By Angela Stringfellow on Jan 16, 2019, 10:29:04 AM
Aside from medical care, seniors with dementia or other conditions often need help with day to day tasks. Here we’ll define custodial care, what effects the costs involved, and the difference between custodial care and skilled care.
Definition of Custodial Care
Custodial care is care provided by non-medical professionals. These individuals help seniors with medical, physical, or mental conditions with daily tasks that they otherwise could not do themselves, including eating and bathing.
While it’s recommended to be provided by professionals, custodial care can be provided by caregivers with no formal training in nursing or personal support care. As these tasks are usually routine tasks like eating, bathing, assisting with mobility, and using the toilet, no formal training is required.
Usually, custodial care is provided by an assisted living aide or in-home caregiver with or without nursing training. Medicaid or insurance sometimes covers the costs, but typically only if they are in a nursing home.
Duties of Custodial Caregivers
As mentioned, custodial caregivers are professionals – sometimes medically trained, sometimes not – who provide care to seniors. They don’t typically provide medical care, but assist with more routine, day-to-day tasks. Here’s a list of tasks you can expect from custodial care:
- Assisting in the kitchen, including preparing meals and grocery shopping
- Helping with mobility, as seniors often need help getting around. This includes lifting and carrying throughout the home
- Sometimes involves driving seniors to and from their appointments and other places
- Dressing seniors
- Helping seniors get to and from the bathroom, including tasks like using the toilet and bathing
Custodial care differs from companion care in that custodial care includes assistance with tasks such as toileting and bathing, while companion care focuses primarily on social and emotional support.
Skilled Care vs. Custodial Care
Skilled care is necessary for patients who need medical services. They’re often recovering from medical issues and are receiving end-of-life care. They’re medically trained, often being nurses, and can provide more thorough care including dispensing medication, catheter care, wound care, physical therapy, and administering intravenous injections.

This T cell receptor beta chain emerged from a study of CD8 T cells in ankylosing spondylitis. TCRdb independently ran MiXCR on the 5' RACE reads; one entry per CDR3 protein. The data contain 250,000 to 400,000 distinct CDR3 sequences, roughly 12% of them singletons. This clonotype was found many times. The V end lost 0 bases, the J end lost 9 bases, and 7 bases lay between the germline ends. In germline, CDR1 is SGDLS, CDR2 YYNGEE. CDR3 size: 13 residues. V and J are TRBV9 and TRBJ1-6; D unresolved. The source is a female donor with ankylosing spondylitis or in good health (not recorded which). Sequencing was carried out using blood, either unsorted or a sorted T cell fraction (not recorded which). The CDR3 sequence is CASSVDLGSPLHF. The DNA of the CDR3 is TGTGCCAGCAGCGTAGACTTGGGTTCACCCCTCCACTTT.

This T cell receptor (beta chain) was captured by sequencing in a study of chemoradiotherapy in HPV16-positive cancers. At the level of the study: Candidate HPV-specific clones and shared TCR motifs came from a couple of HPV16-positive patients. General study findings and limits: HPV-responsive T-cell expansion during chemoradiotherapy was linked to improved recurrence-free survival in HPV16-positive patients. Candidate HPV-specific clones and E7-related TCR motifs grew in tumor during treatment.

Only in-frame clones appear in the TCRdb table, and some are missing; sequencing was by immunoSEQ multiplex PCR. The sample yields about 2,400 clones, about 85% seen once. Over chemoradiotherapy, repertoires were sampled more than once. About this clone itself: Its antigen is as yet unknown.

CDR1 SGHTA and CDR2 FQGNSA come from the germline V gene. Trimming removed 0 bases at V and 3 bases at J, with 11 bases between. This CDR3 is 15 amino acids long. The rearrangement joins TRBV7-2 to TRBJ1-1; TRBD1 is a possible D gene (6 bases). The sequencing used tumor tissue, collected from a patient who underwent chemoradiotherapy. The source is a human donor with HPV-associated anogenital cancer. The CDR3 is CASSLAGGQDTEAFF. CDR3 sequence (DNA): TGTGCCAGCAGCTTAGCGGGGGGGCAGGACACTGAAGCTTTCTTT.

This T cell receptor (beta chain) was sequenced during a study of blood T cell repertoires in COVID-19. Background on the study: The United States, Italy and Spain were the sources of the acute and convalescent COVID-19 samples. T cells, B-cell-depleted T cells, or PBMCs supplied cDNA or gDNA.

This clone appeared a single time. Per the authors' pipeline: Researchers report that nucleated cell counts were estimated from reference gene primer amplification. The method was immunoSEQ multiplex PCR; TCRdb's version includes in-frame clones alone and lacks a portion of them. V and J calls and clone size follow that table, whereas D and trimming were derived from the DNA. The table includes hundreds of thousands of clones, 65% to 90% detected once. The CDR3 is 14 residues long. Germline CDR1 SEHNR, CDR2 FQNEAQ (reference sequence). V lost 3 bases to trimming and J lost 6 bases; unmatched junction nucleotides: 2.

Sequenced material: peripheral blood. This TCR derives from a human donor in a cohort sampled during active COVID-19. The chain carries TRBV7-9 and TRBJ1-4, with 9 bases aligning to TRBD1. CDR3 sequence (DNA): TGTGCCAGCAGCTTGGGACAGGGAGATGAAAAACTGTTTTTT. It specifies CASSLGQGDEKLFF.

However, if all the patient requires is help with day-to-day tasks, then skilled care may be unnecessary. Custodial care is aimed for more long-term, every day care often prescribed for seniors.
Cost of Custodial Care
If you’ve decided that you or your loved one requires assistance from a non-medical caregiver, it would do you well to understand the price you may pay. There are a few things that contribute to the cost, including:
- Do you need full-time, part-time, live-in, or care on an as-needed basis?
- Are you going to look for a caregiver yourself or will you need the assistance of an agency? An agency can do all of the work for you, as they know where to look and will make sure whoever they find is qualified, but they will cost more.
- Will you look for adult day care, in-home assistance, or a residential community?
- Does the individual who needs care have a memory disorder or another condition that will require special attention?
- Homemaker Non-Medical Providers: $3,994 per month
- Non-Medical Home Health Aides and Personal Care: $4,099 per month
- Adult Day Care: $1,517 per month
How to Pay for Custodial Care
Custodial care is provided for those with non-medical issues, and usually, it’s not covered by health insurance. For example, people recovering from an accident, requiring intravenous injections, a catheter, and seniors are primary custodial care patients. It can be tough to pay for out of pocket, although there are ways you could buffer the cost.
- Custodial care won’t usually be covered by custodial care on it own. You can get Medicare coverage if the care is prescribed by a licensed professional, and the care is conducted by an individual who is involved with Medicare. It will pay for caregivers with Medicare licenses for up to 100 days.
- You can get Medicaid for custodial care as long as it’s done in a nursing home. If you’re opting for at-home care, you’ll need to find another option. However, you will have to initially pay out-of-pocket before Medicaid kicks in. If you want at-home care, it may be covered under long-term care insurance. Medicaid benefits will vary depending on the state you’re living in, so you’ll need to look into that.
- Long-Term Care Insurance. What may be the best option for paying for custodial care, long-term care insurance can be combined with Medicaid for full-coverage. They can help you pay for in-home custodial care and are fixed-price policies. However, you can get reimbursement for multiple years, as it’s long-term insurance.
Whether provided by a family caregiver or as part of more comprehensive long-term care, such as nursing home care, custodial care is an important aspect of caregiving. Many families of older adults who require custodial care find that in-home caregiving, either provided by a paid personal care service or a family caregiver, is a practical solution.